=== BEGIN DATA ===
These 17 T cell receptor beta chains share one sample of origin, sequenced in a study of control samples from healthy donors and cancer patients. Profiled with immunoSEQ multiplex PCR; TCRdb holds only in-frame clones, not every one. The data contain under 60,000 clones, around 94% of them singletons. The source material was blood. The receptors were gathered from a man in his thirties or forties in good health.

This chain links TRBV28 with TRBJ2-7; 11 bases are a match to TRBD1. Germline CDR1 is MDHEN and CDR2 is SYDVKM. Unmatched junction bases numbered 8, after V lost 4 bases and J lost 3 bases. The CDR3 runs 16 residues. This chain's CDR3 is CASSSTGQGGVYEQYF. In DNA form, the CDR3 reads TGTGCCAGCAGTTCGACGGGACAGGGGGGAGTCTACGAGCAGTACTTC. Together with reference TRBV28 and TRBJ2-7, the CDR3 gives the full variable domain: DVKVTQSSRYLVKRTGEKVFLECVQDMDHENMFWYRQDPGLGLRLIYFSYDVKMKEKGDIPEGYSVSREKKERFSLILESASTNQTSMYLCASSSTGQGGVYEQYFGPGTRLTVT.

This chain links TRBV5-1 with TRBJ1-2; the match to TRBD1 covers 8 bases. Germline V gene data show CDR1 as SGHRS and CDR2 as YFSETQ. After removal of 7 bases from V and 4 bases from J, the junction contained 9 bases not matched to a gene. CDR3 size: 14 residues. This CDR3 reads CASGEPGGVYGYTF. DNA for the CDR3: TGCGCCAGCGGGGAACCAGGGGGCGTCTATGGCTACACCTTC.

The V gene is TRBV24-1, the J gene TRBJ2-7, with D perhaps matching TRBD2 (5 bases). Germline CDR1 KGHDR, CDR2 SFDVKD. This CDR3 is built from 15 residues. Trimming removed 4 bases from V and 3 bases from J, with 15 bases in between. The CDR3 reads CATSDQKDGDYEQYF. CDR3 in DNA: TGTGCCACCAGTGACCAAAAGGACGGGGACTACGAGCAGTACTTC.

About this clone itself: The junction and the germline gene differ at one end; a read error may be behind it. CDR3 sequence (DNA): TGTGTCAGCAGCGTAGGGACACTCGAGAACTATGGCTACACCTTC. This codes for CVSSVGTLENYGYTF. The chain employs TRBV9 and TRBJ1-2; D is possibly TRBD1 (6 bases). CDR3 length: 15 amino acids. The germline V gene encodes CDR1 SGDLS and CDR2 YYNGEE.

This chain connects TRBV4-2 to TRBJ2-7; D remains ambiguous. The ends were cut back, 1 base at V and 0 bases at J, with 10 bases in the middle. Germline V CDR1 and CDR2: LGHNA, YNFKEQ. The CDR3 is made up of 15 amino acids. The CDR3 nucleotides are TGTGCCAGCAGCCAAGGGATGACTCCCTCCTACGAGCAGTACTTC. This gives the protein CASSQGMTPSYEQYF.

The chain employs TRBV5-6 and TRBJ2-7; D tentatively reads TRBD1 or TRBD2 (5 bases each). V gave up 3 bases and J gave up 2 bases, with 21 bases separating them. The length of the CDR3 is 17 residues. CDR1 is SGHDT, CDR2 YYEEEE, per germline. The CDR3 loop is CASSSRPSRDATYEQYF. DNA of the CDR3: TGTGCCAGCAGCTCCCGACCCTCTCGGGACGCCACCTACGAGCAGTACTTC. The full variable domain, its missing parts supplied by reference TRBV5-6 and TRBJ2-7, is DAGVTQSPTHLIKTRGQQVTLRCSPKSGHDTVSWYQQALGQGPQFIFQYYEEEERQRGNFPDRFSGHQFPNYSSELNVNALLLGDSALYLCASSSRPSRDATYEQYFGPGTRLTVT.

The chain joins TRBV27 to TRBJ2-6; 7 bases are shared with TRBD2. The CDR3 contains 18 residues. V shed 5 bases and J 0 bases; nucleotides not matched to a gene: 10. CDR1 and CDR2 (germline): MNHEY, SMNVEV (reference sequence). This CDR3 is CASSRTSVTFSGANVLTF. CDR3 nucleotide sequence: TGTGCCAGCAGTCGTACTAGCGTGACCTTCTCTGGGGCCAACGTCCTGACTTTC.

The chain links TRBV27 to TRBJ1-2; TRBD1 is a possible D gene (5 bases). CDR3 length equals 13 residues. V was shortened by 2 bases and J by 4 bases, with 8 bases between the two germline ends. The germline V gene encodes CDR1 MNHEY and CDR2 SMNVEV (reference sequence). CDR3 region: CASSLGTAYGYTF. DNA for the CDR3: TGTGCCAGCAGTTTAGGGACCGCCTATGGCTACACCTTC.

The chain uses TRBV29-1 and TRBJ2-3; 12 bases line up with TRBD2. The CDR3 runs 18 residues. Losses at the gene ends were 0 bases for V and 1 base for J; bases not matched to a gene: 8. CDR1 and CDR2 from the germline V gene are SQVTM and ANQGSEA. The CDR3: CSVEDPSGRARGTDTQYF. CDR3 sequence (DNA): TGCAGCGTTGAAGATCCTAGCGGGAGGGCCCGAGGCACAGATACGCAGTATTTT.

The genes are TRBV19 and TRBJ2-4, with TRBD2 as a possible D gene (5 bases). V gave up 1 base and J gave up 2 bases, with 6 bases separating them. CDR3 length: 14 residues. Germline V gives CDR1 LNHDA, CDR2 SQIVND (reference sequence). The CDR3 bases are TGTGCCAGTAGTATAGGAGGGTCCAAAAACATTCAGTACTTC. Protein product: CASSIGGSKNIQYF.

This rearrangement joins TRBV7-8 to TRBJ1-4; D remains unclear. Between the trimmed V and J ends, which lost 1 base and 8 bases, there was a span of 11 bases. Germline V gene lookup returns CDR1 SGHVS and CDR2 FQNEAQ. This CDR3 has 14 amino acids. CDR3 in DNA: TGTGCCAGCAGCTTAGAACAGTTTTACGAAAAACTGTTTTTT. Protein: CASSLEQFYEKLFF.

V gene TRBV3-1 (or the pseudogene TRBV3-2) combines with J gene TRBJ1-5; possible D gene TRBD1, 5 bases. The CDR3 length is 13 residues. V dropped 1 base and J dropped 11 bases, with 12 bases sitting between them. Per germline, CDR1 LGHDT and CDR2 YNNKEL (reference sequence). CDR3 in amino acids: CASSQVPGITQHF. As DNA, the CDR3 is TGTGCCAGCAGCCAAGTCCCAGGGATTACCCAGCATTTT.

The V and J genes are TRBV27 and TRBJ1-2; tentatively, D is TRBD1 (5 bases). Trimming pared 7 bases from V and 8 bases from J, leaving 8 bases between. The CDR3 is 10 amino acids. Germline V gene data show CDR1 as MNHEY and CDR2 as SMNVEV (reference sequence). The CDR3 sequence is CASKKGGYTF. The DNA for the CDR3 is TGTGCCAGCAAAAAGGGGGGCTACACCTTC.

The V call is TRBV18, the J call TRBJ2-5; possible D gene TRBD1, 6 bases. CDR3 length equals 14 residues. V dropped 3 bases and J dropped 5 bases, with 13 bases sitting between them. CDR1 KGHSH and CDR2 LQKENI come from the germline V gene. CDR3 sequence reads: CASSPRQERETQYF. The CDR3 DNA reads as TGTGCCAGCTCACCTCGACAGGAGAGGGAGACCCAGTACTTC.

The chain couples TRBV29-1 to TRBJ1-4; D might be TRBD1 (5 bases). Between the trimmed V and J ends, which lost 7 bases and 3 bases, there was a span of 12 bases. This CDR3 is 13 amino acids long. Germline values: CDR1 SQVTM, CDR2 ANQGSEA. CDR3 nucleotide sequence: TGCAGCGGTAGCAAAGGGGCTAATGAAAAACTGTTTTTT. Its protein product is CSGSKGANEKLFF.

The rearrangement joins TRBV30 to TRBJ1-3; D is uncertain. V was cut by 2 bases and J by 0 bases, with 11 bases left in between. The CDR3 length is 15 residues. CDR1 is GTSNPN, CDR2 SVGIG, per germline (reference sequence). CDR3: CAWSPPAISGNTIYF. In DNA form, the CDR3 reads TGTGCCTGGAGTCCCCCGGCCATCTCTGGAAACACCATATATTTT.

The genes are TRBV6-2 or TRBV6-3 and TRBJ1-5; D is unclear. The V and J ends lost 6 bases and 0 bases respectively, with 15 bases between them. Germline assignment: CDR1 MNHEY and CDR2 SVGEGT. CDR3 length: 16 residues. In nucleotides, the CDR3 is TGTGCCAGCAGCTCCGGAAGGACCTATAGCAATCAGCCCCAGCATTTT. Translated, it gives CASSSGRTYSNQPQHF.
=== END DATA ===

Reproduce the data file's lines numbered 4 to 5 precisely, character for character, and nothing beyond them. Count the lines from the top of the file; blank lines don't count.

The V gene is TRBV24-1, the J gene TRBJ2-7, with D perhaps matching TRBD2 (5 bases). Germline CDR1 KGHDR, CDR2 SFDVKD. This CDR3 is built from 15 residues. Trimming removed 4 bases from V and 3 bases from J, with 15 bases in between. The CDR3 reads CATSDQKDGDYEQYF. CDR3 in DNA: TGTGCCACCAGTGACCAAAAGGACGGGGACTACGAGCAGTACTTC.

About this clone itself: The junction and the germline gene differ at one end; a read error may be behind it. CDR3 sequence (DNA): TGTGTCAGCAGCGTAGGGACACTCGAGAACTATGGCTACACCTTC. This codes for CVSSVGTLENYGYTF. The chain employs TRBV9 and TRBJ1-2; D is possibly TRBD1 (6 bases). CDR3 length: 15 amino acids. The germline V gene encodes CDR1 SGDLS and CDR2 YYNGEE.